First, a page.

Intel’s New Depth Cameras Gives Machines 3D Vision Just like Humans

intel 3d camera

With its newest 3D depth-sensing camera lineup, Intel is gearing up to help us make the shift away from the bland 2D perspectives. The chipmaker has today taken the wraps off its new D400 Realsense cameras, D415 and D435, that enable you to add 3D capabilities to any device or computer.

Both of the depth-sensing cameras are designed to be a ready-for-use solution, meaning you just need to plug in the USB to get it up and running. They come with Intel’s new RealSense vision processor D4 that is capable of processing depth data in

The D400 camera modules, as advertised by the company, can be used both indoors and outdoors — that too in any lighting condition. It’ll record the depth for long ranges as well.

Further, discussing the idea that the said depth-sensing cameras are giving machines the power to see as humans, Sagi Ben Moshe, VP and GM of Intel’s RealSense Group said:

“With Intel RealSense’s best-in-class depth technology, we are redefining future technologies to ‘see’ like a human, so devices and machines can truly enrich people’s lives.”

The D415 and D435 are accompanied by the Intel RealSense SDK 2.0, which is an open-source and cross-platform SDK for accessing the depth info, 3D point cloud and configuration is quite simple.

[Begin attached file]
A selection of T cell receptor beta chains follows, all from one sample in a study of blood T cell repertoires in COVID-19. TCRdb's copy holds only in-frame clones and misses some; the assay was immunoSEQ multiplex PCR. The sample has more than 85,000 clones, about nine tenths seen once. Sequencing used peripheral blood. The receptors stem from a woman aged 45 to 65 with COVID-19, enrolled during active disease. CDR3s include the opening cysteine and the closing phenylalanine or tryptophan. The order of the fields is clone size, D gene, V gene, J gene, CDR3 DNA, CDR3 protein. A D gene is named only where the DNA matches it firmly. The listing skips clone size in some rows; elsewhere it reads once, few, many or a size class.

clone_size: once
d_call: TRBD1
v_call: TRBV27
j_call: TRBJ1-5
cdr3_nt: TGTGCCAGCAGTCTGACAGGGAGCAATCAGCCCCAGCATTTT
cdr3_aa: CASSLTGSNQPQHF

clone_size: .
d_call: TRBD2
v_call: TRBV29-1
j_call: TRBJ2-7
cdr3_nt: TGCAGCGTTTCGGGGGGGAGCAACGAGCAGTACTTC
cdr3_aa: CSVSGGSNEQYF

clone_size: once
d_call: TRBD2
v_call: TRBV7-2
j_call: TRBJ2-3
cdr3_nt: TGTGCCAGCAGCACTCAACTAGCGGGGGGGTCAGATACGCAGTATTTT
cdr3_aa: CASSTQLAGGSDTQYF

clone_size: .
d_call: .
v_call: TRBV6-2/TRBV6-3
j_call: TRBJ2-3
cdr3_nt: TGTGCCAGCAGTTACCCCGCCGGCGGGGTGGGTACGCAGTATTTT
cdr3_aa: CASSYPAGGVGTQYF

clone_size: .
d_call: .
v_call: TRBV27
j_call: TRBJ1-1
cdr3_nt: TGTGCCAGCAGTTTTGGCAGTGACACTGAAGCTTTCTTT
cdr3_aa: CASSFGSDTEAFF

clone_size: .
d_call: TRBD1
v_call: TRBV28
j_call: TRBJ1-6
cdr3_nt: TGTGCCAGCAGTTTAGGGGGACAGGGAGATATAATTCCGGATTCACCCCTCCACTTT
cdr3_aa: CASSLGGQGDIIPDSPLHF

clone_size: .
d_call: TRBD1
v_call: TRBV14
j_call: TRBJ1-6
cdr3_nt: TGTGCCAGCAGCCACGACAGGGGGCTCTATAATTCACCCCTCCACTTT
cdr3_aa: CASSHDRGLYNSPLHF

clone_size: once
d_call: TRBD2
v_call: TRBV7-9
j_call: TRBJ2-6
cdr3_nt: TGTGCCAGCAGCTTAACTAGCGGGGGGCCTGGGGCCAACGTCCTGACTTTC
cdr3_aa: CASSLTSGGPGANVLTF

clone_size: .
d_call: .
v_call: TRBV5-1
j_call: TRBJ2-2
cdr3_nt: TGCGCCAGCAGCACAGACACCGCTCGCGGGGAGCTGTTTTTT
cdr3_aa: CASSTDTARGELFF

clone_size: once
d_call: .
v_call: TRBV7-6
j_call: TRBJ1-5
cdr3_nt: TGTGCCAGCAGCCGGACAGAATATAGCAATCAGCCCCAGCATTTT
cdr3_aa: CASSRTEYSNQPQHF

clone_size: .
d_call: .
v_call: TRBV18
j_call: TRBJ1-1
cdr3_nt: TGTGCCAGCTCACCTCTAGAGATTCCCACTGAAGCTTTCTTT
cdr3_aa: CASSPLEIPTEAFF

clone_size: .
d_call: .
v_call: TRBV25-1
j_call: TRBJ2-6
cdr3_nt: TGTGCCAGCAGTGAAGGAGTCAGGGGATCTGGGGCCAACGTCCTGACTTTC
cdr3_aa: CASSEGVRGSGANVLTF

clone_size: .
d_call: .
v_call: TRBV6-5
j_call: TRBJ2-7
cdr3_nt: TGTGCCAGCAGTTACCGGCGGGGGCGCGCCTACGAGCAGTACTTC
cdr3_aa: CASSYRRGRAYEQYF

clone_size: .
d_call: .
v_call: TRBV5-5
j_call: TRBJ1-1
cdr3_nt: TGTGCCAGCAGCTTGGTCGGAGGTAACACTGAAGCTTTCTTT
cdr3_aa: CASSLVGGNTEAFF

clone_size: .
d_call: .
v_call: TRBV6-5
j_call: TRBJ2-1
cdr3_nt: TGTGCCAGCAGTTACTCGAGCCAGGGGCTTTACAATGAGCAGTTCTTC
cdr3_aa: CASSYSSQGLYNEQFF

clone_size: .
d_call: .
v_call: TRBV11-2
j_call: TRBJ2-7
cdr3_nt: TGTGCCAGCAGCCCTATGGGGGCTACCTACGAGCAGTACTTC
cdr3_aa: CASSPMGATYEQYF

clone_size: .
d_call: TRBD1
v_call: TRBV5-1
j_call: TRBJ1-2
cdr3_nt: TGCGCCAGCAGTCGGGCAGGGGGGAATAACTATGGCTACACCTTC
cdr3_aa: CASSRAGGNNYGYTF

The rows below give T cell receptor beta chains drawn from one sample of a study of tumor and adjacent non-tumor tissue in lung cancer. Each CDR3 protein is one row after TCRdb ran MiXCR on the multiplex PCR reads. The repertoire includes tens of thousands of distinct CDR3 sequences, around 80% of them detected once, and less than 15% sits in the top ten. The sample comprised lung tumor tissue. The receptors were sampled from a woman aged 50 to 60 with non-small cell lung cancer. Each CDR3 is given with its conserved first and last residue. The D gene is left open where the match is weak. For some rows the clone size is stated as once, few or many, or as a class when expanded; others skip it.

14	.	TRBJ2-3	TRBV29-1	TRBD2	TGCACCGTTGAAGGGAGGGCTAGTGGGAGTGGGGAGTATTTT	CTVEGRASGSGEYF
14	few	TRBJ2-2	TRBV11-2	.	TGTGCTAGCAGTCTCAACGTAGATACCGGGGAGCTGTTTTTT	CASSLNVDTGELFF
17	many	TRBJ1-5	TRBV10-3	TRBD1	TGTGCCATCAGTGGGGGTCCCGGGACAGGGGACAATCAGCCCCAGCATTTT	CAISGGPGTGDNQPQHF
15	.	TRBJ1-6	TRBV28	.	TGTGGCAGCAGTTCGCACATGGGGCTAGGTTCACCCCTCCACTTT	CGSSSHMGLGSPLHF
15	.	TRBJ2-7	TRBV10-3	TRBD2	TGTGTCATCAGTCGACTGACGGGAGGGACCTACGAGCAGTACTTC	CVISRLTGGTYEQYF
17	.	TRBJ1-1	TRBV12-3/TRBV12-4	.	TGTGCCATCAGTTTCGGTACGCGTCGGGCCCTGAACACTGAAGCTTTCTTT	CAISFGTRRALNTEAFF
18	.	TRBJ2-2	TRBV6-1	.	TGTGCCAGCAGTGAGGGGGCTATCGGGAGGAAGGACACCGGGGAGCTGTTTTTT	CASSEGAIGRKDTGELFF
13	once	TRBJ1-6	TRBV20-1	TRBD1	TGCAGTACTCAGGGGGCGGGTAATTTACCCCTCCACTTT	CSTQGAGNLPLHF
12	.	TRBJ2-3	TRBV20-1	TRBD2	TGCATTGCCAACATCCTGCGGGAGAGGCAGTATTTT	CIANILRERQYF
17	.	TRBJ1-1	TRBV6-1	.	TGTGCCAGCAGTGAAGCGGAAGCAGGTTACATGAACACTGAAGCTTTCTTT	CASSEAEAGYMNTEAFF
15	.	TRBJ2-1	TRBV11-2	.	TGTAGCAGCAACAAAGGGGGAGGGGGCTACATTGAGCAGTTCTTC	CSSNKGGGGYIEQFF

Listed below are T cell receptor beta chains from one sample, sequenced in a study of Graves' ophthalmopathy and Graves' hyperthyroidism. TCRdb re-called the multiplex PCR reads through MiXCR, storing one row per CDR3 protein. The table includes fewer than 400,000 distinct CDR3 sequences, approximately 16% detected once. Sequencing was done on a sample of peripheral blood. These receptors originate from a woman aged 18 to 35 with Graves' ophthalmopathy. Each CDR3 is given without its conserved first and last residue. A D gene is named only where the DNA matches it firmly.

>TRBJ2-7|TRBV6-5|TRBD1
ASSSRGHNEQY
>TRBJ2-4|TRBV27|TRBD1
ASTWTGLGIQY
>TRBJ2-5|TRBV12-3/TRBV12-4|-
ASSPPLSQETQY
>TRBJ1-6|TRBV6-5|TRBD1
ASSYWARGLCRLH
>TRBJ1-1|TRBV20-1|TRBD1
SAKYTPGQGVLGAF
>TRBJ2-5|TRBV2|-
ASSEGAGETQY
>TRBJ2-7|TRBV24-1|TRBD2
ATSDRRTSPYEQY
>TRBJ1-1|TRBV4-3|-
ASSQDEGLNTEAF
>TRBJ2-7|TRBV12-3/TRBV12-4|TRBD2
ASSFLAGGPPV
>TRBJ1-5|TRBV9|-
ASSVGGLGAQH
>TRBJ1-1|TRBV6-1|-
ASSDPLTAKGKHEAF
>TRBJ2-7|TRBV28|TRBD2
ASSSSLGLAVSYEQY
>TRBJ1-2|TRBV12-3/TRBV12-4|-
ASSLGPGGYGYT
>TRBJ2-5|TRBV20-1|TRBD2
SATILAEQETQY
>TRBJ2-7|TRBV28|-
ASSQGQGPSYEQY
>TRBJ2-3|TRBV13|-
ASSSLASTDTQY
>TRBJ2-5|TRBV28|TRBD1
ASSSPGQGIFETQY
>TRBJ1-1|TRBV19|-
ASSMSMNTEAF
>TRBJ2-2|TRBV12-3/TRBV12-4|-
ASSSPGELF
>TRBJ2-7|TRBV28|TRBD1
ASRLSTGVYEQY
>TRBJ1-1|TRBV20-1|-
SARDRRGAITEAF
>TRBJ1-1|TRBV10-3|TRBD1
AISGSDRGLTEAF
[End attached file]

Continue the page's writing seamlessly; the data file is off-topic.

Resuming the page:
Intel says that the said depth camera modules have been launched not only for the use of manufacturers or developers but can also be adopted by makers and teachers. While the D415 comes with a narrow depth of field and rolling shutter, the D435 integrates a wider field of view and global shutter into its new module. Here’s a quick look at the demo video for these cameras:

Both of these products from Intel’s RealSense D400 product series are now up for order. You can buy the D415 and D435 cameras for $149 and $145 respectively, directly from Intel’s online store.

Moshe, in the official blog post, continues to add:

“With its compact, ready-to-use form, the Intel RealSense D400 Depth Camera series not only makes it easy for developers to build 3D depth sensing into any design, but they are also ready to be embedded into high-volume products.”

As we grow more accustomed to AR and VR technologies, the demand for depth-sensing cameras to build virtual worlds is going to rise in the coming years. They are expected to find their way into a range of products, be it drones, robots, or smart displays, which will need computer vision to interact with the world and enable new experiences.

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